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eighthjdcourt

Info about the Eighth Judicial District Court.

Tag Archives: NV Eighth Judicial District Court

Students at Mt. View Elementary School on East Kell Lane got an early Thanksgiving treat when District Court judges, staff and other volunteers dished up turkey, the fixings and pie at an early Thanksgiving dinner for students and their families. The District court bench pitched in to help sponsor the event, along with local businesses.  Judge Kephart has made it an annual event to host an early Thanksgiving dinner for  for a school with families who could use a boost.

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The monthly celebration to mark graduations from intensive specialty court treatment programs had 51 participants cross the finish line to start their lifelong process to be substance-abuse free. The graduations spread a positive ripple-effect through the people in their families and the community. Their families now have a loved one who is contributing instead of disrupting their lives. The community as whole will also benefit from this group of people committed to a better life. At an estimated jail cost of $135 per-day per-inmate, 51 successful graduates will save more than $2.5 million a year in incarceration costs alone. The social benefits are immeasurable from those who want to contribute to the community instead of disrupt. The graduating class includes participants from veterans’ court, mental health court, the OPEN program, drug court and felony DUI court.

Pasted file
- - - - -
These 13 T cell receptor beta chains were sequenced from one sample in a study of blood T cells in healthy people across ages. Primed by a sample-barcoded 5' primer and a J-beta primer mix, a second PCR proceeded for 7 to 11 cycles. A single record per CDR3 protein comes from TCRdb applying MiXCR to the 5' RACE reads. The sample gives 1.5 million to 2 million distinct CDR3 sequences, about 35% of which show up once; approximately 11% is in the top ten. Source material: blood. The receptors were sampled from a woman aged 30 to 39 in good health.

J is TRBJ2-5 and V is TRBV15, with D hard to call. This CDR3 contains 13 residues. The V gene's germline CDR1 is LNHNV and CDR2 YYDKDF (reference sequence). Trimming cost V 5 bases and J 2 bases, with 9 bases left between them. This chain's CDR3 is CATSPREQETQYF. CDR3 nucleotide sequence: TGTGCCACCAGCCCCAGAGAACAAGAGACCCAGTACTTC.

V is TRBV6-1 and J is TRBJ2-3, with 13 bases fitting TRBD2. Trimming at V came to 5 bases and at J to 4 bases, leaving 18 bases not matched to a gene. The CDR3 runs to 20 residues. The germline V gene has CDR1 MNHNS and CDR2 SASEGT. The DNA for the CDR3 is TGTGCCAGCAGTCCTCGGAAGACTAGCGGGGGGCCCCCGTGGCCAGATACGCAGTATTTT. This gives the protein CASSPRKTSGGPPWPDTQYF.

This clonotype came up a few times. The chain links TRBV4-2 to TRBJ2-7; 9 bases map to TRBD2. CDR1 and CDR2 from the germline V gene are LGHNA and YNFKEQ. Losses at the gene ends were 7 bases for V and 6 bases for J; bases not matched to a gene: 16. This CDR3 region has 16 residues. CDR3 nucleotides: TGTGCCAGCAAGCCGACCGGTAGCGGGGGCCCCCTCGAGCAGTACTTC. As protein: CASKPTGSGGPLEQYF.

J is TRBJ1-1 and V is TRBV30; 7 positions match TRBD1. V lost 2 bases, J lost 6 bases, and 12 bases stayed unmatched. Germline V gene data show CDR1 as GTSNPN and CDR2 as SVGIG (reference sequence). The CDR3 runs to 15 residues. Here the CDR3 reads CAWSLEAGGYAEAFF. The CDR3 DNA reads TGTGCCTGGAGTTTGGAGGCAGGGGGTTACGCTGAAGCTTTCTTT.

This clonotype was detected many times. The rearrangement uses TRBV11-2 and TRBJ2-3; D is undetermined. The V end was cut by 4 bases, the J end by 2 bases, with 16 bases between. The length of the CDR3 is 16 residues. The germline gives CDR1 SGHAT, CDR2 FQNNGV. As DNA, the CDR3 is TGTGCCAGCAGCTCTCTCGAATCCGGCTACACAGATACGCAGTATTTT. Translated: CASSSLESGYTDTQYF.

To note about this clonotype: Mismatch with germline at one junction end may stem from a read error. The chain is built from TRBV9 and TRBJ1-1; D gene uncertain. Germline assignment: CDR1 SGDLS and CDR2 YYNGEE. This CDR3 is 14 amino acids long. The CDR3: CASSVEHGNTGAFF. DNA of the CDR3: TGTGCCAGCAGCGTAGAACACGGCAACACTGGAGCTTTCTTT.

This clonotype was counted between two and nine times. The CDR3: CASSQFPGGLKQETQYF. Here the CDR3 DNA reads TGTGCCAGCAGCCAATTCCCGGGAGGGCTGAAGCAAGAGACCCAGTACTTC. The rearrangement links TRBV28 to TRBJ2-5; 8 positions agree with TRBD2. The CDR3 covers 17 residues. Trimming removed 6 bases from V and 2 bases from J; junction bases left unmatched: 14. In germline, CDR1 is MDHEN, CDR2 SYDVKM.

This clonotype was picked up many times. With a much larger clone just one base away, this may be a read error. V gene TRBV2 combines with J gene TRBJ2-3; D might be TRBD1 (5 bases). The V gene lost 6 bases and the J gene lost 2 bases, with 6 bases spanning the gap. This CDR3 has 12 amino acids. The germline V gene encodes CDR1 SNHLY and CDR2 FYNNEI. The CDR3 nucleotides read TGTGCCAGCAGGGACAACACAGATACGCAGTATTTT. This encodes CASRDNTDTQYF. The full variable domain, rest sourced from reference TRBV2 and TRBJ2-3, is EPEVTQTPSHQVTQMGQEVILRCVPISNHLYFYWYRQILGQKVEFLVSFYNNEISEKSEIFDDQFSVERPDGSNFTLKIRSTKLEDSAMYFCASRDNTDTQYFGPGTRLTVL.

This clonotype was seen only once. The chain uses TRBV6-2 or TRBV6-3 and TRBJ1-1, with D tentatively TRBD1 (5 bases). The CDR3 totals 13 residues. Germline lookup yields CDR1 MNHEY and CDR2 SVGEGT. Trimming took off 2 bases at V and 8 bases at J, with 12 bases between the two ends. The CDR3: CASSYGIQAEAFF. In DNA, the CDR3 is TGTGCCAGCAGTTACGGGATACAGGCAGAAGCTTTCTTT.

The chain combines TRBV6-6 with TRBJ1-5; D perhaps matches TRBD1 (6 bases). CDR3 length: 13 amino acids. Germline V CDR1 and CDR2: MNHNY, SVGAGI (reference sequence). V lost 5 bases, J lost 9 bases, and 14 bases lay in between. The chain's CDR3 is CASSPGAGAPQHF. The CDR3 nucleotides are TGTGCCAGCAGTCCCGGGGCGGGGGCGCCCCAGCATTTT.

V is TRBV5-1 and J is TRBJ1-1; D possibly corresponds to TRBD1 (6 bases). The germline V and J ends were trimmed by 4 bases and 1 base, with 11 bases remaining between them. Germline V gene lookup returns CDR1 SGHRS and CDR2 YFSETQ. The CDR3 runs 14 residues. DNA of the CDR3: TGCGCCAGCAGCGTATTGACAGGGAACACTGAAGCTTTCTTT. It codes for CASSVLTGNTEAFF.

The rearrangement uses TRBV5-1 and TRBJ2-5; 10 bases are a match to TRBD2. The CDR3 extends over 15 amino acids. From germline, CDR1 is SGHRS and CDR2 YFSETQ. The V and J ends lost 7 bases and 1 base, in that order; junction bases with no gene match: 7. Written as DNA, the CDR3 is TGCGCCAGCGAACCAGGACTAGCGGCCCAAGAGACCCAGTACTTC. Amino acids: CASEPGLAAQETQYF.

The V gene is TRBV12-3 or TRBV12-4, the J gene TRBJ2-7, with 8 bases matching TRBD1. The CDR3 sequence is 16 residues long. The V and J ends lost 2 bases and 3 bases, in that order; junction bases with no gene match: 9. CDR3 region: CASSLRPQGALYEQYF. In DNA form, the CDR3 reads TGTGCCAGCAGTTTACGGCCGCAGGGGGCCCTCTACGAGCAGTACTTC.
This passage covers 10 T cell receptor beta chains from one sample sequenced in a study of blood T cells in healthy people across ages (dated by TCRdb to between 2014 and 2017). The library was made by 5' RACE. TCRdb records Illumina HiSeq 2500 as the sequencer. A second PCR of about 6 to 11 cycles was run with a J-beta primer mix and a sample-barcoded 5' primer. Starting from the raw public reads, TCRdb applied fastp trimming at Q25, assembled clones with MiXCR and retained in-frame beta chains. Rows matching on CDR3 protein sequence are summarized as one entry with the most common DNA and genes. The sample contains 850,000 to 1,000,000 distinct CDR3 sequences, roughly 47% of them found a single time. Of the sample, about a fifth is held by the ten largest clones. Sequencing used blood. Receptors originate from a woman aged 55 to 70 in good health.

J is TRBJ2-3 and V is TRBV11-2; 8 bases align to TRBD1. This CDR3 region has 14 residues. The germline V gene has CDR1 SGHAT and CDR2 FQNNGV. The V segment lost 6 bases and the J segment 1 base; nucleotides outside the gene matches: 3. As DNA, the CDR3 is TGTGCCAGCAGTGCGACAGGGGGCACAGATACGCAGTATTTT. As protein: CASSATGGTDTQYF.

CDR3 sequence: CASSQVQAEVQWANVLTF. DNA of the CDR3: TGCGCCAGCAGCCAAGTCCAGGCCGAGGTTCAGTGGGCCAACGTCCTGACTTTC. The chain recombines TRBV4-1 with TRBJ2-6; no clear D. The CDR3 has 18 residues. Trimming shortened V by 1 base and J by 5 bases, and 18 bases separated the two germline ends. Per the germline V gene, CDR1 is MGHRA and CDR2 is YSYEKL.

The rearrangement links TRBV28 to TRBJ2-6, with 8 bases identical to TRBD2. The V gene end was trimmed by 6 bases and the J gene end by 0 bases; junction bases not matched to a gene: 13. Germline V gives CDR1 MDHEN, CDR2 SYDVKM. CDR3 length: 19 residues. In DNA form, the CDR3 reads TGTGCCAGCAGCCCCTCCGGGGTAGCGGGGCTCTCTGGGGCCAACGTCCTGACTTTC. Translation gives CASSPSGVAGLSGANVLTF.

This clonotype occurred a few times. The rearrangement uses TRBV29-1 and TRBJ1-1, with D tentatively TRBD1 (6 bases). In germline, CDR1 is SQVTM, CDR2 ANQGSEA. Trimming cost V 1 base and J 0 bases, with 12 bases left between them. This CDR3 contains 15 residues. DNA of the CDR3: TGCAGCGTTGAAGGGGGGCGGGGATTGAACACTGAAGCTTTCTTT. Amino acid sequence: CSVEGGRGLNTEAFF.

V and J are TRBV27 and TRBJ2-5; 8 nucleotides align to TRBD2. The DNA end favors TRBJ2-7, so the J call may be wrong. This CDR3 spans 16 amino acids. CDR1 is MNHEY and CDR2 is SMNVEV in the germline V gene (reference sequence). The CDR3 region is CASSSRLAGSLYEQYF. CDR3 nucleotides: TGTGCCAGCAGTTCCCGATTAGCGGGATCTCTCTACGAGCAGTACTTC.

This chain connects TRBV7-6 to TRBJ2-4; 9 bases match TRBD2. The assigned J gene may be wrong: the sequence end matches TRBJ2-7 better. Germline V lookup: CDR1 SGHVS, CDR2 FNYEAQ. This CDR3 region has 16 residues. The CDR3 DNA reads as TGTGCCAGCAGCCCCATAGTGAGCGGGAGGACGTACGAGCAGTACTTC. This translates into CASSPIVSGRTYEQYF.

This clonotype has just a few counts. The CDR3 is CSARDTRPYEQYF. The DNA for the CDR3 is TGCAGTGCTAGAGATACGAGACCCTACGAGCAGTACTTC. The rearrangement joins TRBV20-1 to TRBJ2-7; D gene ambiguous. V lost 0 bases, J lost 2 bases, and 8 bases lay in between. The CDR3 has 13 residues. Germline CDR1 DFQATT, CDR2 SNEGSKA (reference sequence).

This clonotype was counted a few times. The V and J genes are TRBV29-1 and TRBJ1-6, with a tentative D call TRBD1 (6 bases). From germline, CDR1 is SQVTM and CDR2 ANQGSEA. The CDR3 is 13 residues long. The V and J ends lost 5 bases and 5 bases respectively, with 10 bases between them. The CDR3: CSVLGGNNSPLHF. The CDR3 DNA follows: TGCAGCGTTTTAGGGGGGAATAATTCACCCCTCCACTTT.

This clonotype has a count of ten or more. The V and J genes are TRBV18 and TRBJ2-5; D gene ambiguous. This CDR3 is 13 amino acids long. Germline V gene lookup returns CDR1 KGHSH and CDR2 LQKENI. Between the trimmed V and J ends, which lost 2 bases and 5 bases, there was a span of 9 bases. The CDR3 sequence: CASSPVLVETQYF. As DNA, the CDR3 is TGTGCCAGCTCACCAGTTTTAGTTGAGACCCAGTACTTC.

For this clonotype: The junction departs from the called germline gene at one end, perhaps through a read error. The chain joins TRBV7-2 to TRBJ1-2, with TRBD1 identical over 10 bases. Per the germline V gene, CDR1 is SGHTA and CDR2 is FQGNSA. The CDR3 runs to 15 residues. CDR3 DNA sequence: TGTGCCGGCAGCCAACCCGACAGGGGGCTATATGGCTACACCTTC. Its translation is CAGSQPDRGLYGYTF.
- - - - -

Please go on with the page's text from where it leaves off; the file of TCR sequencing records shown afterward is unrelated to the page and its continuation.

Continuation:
Six veterans were part of the large August graduating class. They were wrapped in beautiful quilts specially made by the Quilts of Valor non-profit organization to give them comfort and remind them that their service is appreciated.

Specialty courts solve issues through a rigorous and coordinated approach between judges, prosecutors, defense attorneys, Parole and Probation, law enforcement, court program coordinators and mental health/social service/treatment professionals. All work together to help participants recover, live crime-free and become productive citizens. The National Association of Drug Court Professionals reports: “nationwide, 75 percent of drug court graduates remain arrest-free at least two years after leaving the program. Drug courts reduce crime as much as 35 percent more than other sentencing options.”

The Eighth Judicial District Specialty Courts were recently awarded a grant of $1million from the Substance Abuse Prevention Treatment Agency (SAPTA) to provide sober living and residential treatment placements for individuals in the Clark County Detention Center (CCDC). The SAPTA Grant provides funding for sober living facilities and residential bed infrastructure in Clark County to reduce the average number of days jailed drug court candidates spend waiting for residential placement. Drug court participants have significantly higher rates of success in programs that offer a continuum of care for substance abuse treatment with residential treatment and sober living. That success reduces the burdens on the jail, the justice system and the community as a whole. In FY 2018, 111 participants were provided residential treatment and 189 were provided supportive sober living, with 162 participants obtaining employment.